How a painful chapter from his own youth revived James Gray’s passion for filmmaking
A few years ago, my friend and I were talking about his career. He said that after college, he was working hard for a couple of months, a few weeks in the summer. Then he quit the job, saying he wasn’t enjoying the work. He looked around at friends and realized that most of them also had a couple of months of work during the summer. He was like, “I’ll go out for the summer job,” and, like so many people, he ended up being a summer help.
And he went on to do what he wanted to do before a few of his friends, including those that he made, became their jobs. (I, for one, remember the day he found his true calling: He went to college and realized that most people wanted to listen to his music for a living. I remember the day he realized that he wanted to be a filmmaker. And I remember the day he decided to pursue his dream.)
On this day in 1977, James Gray made his last movie. It is not surprising that he would do so while making The Last Picture Show, which became a hit with critics and won the Oscar for Best Picture. He was 24 years old and was in the midst of a love affair with cinema he had known little about. Yet, this was an important chapter in his life, filled with a passion that ended with a life-changing experience.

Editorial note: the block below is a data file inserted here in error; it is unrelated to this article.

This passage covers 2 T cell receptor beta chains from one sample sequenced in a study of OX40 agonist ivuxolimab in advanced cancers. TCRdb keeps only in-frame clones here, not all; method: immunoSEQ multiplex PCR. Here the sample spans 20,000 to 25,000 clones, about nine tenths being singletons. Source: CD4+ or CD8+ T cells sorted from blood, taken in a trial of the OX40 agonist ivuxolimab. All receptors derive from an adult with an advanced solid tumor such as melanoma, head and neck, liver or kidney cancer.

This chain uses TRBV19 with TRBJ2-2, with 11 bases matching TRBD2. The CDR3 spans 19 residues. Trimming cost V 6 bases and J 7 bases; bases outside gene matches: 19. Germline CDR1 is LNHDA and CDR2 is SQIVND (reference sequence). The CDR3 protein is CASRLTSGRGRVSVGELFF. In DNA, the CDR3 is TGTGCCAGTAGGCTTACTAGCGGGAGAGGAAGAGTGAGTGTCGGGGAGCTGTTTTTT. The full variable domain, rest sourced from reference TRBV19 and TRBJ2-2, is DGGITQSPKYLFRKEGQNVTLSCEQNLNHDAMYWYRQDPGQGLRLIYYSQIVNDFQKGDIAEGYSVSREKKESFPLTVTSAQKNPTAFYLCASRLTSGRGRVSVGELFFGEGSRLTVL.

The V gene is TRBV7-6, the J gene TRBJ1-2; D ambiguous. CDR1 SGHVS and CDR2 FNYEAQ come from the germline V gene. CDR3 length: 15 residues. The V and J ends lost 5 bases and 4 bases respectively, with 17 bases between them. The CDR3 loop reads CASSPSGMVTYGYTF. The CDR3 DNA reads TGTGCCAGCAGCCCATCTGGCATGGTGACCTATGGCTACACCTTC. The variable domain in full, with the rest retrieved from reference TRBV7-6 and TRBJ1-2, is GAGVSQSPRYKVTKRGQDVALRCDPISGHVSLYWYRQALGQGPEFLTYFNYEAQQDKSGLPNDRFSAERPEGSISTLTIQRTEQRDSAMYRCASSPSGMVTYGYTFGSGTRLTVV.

The Last Picture Show was James Gray’s first movie, produced while he was still in high school. The movie debuted at the Chicago International Film Festival in 1978 and was a tremendous success winning the Oscar for Best Picture and Gray’s first Oscar nomination.
While the movie was popular, Gray was not. In fact, he had only done one other film at the time. He was cast as the lead in the short film The Last Summer, where he had to film in the summer and in the snow and endure some very serious stunts. The critics loved it: